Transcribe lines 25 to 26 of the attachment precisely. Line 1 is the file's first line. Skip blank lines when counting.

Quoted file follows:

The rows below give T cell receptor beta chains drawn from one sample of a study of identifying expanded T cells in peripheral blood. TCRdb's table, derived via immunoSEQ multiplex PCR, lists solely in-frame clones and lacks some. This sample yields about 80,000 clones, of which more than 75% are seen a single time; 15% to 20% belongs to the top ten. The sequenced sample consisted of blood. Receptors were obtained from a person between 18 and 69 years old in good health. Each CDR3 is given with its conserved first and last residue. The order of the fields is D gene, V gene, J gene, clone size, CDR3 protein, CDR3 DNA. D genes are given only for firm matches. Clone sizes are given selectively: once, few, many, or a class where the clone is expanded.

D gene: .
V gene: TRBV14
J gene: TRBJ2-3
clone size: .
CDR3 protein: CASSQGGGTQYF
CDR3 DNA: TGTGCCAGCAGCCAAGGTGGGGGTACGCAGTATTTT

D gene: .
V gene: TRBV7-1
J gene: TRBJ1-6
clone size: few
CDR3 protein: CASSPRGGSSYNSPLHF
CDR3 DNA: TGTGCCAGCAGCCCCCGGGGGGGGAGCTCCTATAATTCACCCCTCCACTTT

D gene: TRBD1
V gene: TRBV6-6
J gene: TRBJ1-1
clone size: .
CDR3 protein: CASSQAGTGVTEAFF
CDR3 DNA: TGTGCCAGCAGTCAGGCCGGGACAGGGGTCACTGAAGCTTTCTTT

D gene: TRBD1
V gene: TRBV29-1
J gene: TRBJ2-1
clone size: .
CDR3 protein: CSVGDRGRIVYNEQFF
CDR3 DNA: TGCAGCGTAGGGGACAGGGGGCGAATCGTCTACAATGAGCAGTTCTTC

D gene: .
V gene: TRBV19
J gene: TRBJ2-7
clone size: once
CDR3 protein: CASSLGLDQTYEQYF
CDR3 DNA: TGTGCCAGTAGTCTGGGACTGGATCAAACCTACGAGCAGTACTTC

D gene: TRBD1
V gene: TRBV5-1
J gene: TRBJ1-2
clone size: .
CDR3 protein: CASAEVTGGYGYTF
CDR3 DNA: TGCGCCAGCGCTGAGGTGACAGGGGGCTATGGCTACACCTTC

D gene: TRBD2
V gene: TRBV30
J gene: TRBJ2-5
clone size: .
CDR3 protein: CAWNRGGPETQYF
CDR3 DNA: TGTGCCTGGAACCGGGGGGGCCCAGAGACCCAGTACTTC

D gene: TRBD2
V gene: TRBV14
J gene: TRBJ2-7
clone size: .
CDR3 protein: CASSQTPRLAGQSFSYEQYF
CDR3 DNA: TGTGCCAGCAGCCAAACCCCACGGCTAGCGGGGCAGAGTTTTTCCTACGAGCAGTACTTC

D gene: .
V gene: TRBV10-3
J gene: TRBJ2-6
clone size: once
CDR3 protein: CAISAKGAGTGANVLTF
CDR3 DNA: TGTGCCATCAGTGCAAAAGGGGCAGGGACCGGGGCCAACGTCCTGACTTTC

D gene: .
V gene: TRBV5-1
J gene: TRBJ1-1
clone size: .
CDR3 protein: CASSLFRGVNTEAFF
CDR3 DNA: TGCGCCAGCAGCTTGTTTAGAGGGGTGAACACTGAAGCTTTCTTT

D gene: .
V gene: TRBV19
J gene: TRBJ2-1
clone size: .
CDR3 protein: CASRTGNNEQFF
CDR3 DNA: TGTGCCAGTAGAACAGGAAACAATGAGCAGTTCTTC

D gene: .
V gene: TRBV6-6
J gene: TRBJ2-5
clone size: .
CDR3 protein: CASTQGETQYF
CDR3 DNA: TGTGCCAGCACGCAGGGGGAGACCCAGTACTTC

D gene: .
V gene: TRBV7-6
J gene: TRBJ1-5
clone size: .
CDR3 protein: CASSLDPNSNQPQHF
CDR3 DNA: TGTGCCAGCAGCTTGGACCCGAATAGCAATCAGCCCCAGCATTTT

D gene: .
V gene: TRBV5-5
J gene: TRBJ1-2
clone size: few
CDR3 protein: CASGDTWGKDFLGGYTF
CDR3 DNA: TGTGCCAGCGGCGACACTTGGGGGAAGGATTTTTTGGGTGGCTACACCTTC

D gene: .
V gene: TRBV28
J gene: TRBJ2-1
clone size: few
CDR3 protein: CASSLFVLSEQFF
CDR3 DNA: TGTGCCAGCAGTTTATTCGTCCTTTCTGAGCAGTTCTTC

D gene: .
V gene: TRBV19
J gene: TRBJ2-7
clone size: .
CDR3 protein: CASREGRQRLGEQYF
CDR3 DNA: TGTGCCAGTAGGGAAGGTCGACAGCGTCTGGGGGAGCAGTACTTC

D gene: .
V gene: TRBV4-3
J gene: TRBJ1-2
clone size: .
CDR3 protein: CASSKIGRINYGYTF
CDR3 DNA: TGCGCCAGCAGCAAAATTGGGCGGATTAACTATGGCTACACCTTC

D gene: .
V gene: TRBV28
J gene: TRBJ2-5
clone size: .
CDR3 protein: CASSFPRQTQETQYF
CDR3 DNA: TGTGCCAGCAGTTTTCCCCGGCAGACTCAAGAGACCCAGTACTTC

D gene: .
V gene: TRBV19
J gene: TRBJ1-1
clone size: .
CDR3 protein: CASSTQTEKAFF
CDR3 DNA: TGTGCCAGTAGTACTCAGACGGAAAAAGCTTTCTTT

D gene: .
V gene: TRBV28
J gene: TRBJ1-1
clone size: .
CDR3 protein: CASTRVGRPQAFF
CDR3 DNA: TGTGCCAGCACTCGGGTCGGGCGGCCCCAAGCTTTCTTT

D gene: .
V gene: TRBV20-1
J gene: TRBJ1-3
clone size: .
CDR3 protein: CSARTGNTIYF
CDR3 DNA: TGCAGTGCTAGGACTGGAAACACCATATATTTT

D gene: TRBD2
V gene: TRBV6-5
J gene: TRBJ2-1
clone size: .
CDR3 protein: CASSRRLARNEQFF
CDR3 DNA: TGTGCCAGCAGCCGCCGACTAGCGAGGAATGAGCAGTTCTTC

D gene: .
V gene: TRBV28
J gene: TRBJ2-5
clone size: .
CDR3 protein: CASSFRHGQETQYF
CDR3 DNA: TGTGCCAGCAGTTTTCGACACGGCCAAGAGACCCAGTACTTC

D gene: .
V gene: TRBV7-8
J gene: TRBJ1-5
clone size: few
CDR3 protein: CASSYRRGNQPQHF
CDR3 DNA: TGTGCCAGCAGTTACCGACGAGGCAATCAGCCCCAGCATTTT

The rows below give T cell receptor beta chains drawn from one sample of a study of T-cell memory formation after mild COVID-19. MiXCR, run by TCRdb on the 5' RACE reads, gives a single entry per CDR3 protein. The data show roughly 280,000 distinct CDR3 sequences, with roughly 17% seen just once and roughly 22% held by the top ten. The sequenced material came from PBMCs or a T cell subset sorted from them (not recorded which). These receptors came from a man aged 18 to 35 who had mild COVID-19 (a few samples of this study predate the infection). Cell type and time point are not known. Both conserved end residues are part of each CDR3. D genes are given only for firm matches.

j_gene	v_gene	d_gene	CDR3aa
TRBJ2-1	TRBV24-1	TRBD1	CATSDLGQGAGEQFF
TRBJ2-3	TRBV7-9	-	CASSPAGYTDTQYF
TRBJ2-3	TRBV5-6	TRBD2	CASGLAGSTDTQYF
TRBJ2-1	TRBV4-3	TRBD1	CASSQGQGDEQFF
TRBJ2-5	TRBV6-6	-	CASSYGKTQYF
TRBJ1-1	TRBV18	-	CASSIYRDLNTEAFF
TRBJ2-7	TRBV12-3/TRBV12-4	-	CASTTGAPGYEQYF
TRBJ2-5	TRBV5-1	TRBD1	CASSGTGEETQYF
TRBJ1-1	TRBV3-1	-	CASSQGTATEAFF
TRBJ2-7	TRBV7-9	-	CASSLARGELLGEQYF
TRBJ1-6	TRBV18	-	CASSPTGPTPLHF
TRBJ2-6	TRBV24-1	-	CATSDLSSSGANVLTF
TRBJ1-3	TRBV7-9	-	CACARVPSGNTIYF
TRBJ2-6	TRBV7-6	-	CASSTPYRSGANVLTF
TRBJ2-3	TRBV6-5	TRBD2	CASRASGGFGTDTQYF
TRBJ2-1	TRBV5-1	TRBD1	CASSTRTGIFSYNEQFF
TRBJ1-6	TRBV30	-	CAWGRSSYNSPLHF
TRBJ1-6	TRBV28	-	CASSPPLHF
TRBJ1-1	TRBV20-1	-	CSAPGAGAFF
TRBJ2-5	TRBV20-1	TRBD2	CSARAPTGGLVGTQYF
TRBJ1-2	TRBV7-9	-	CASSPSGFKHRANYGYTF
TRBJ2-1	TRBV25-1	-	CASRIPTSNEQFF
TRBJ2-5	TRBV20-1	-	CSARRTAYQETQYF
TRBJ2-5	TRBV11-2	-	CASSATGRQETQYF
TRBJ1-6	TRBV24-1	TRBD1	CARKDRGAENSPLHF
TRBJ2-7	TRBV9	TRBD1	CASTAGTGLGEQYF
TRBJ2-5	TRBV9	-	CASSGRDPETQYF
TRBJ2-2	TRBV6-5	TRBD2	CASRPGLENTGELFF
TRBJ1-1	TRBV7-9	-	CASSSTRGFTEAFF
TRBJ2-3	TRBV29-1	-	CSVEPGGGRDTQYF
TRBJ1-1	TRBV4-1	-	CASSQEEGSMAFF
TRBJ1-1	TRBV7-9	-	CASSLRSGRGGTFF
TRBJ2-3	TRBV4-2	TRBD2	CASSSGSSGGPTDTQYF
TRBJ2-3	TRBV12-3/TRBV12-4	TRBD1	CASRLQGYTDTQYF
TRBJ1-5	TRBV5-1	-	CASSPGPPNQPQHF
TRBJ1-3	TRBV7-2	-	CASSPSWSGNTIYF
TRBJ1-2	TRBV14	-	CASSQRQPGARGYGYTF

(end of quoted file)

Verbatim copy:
CDR3 DNA: TGCAGCGTAGGGGACAGGGGGCGAATCGTCTACAATGAGCAGTTCTTC

D gene: .